In the Credit Monkey’s last post, we learned that credit repair is not the answer for every low FICO score.

There are occasions when a bankruptcy is faster, cheaper and makes more financial sense than credit repair. In this post, the Monkey offers eleven determining questions to help you decide whether credit repair or bankruptcy is right for you.

QUESTION ONE: Why do you want to improve your credit score?

Knowing why you want to improve your credit usually dictates the steps you take improve your credit. With some exceptions, if you need to purchase a house, automobile or rent/lease an apartment in the near future, then credit repair can be your best bet. If your finances are a disaster and you want to clean up the mess, then consider bankruptcy. In a matter of months, a bankruptcy will remove the debt, instantly stop all the harassing telephone calls and provide you with a fresh financial start.

QUESTION TWO: How soon do you need your credit improved?

When you need better credit is closely related to why you need better credit. If you need a credit score bump of twenty (20) or thirty (30) points quickly or if you need to clear a few collections from your credit report, use credit repair. Under most circumstances, a quick bump in your credit score takes forty-five (45) days using credit repair techniques.

If your debt feels overwhelming and credit repair techniques won’t fix your credit within a year, file bankruptcy. If a foreclosure or repossession is on your credit report, bankruptcy is usually the best option because a bankruptcy removes the foreclosure or repossion from your credit report.

QUESTIONS THREE and FOUR: Are you currently being sued? If so, is there more than one case filed against you or soon to be filed against you?

Lawsuits are expensive to defend. Banks and collection agencies rely on that fact in their collection practices. They know that if who can’t afford to pay a credit card or doctor bill, you probably can’t afford to engage a lawyer to defend a collection action in court. That being the case, most debtors accept collection judgments without mounting even a token legal defense.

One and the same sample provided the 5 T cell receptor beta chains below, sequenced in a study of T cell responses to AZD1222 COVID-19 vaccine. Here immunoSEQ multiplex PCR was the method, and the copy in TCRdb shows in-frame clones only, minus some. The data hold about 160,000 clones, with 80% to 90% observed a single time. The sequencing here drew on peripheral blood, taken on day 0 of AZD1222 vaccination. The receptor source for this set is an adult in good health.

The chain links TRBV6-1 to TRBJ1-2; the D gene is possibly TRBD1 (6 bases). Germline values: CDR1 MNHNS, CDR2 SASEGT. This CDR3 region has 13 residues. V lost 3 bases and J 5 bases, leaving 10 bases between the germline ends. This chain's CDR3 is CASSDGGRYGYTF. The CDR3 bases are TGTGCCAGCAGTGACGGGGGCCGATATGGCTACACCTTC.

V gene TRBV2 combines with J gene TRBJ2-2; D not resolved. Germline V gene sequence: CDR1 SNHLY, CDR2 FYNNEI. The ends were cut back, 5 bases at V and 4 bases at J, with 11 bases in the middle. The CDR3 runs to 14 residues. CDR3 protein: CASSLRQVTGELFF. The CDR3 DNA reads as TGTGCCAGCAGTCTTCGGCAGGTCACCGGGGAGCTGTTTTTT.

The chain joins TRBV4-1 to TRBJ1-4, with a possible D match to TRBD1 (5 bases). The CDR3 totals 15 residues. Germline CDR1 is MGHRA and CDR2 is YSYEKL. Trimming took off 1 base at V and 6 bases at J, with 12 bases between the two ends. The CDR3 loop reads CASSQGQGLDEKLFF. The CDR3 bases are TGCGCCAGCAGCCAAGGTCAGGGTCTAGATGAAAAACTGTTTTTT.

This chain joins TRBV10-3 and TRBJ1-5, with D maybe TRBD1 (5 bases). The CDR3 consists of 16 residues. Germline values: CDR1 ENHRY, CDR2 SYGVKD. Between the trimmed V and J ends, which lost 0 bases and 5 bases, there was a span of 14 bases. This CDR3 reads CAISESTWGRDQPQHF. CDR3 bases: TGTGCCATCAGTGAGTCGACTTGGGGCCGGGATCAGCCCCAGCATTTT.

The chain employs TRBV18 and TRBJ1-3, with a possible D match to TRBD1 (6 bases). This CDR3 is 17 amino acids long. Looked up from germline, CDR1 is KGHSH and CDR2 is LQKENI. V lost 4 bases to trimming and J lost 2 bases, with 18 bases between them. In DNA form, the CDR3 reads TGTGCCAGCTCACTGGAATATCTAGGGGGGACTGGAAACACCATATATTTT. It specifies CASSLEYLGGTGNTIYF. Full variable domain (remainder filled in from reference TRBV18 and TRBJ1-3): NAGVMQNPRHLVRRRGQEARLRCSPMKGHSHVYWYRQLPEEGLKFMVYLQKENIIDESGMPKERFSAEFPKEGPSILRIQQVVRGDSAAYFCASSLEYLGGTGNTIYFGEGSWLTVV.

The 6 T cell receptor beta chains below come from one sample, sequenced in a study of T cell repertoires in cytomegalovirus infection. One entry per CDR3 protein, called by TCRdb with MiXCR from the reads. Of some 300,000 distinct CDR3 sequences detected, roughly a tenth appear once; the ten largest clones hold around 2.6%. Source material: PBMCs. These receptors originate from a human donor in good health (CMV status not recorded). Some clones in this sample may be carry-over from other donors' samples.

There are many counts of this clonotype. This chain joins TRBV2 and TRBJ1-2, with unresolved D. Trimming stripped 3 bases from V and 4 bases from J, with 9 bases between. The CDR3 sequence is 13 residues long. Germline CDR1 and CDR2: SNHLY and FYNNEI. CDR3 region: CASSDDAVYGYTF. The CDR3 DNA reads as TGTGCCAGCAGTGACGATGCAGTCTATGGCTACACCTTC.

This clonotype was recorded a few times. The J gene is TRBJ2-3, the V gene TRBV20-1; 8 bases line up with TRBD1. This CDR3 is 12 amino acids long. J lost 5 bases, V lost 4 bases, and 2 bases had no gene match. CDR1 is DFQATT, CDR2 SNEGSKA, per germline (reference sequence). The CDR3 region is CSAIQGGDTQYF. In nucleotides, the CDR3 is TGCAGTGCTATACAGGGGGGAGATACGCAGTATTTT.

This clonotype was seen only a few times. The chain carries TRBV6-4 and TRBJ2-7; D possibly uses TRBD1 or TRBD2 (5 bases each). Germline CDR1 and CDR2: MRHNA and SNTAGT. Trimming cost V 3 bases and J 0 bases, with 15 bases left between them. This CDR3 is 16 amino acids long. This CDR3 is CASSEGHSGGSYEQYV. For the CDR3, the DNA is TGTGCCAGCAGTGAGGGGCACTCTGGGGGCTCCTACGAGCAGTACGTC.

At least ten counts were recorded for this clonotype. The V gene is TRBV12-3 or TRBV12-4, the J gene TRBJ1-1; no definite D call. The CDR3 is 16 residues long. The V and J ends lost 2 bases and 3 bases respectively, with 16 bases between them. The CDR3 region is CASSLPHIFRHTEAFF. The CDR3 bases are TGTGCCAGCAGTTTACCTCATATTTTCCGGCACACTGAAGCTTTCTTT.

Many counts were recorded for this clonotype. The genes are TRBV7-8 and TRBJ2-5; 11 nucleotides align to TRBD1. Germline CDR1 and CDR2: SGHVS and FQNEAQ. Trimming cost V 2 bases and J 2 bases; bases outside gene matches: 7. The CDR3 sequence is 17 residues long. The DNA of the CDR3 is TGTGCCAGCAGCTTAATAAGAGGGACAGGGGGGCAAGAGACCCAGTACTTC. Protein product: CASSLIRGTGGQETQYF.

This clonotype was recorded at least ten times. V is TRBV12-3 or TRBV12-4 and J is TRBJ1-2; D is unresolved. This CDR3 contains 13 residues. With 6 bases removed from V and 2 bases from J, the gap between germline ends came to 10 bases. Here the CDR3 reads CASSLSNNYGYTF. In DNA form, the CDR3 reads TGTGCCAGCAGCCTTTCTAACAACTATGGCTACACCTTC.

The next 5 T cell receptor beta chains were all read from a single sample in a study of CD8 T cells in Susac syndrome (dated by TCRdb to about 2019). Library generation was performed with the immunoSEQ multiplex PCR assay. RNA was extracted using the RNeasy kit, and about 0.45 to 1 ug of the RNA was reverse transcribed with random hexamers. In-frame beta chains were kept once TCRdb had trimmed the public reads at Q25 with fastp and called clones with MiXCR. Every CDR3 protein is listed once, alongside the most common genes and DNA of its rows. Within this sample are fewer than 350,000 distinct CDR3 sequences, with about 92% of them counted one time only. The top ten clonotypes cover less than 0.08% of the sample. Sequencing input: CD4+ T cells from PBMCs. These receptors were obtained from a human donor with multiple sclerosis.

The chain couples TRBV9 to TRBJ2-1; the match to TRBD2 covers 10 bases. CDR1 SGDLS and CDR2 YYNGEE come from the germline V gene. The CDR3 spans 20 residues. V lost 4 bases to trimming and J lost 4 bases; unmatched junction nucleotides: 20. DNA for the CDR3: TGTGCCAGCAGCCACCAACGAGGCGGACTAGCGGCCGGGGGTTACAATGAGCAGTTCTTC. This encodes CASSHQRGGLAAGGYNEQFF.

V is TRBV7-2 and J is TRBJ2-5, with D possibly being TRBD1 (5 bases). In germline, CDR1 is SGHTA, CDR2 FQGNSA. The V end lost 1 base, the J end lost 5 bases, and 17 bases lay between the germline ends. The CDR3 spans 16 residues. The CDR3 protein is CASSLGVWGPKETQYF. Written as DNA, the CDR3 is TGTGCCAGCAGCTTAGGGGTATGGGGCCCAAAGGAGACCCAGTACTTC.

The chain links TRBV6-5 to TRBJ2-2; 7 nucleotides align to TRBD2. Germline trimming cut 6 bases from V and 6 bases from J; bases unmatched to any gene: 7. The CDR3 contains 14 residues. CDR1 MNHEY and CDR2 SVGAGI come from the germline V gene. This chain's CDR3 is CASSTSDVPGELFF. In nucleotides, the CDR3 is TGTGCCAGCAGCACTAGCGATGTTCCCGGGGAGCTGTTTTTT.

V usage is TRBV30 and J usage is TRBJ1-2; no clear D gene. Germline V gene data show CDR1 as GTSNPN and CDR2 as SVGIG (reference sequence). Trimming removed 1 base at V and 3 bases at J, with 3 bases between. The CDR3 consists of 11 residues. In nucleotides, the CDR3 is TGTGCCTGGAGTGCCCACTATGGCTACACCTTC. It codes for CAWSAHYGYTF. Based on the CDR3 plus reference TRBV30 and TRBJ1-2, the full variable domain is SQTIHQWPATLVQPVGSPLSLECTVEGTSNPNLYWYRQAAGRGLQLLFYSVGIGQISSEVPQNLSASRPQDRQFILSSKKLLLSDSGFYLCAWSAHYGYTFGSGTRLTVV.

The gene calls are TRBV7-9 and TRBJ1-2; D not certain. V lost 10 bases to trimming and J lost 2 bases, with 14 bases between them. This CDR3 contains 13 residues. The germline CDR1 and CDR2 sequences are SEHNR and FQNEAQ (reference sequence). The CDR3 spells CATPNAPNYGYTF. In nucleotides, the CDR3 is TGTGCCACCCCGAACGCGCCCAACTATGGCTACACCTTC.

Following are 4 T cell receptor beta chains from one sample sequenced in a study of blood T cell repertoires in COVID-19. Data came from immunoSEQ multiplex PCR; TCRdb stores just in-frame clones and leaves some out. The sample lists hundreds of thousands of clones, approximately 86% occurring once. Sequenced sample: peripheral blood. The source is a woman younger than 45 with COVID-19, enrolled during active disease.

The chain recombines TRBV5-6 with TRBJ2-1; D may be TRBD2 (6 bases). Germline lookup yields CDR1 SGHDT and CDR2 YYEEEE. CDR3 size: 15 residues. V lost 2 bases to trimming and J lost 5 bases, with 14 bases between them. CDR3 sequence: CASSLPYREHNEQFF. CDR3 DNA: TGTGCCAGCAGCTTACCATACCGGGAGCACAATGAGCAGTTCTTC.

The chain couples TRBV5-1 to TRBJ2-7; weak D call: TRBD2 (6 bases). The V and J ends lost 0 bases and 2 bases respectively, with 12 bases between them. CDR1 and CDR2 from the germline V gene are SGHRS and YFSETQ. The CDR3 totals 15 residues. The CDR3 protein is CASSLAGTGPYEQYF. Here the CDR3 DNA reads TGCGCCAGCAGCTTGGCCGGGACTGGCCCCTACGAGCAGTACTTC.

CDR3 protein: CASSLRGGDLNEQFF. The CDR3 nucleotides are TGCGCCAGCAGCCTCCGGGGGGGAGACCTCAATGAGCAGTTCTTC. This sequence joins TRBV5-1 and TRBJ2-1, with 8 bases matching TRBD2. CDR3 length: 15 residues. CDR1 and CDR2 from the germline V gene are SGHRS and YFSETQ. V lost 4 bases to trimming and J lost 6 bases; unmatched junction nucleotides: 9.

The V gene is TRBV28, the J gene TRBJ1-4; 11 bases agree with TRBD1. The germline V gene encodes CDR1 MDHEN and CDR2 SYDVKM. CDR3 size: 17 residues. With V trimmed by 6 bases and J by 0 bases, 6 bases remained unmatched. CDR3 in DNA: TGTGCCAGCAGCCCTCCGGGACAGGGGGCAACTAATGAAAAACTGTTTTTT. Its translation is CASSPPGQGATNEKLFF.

Two lawsuits are twice as expensive to defend as one. If you have have two lawsuits filed against you, bankruptcy is usually the cheapest and fastest way to resolve the litigation and clean up your credit.

A bankruptcy “stays” all lawsuits and discharges the underlying debt which is the basis of the lawsuit(s). Translated from the legalese, that means a bankruptcy legally gets rid of your debt and ends the lawsuit(s) against you.

Credit repair is not a recognized defense in lawsuits. Some credit repair techniques may help in negotiating a case settlement, but that is as far as credit report goes in court. A case settlement occurs when the parties agree to a negotiated end to the litigation rather than a court imposed judgment. As an FYI, most bank and credit card attorneys will not talk to credit repair companies because they aren’t parties in the litigation and cannot legally represent you in any matter related to the lawsuit.

QUESTION FIVE and SIX: Do you have a judgment(s) on your credit report? If so, can you pay it (them) to reach your improved credit goal? QUESTION SEVEN: Can you pay the judgment(s) in less than two years?

The Monkey’s general Rule of Time is, “If you can’t afford to pay a judgment weighing on your credit score in two (2) years or less, then you can’t afford to pay it at all. You should file a bankruptcy”.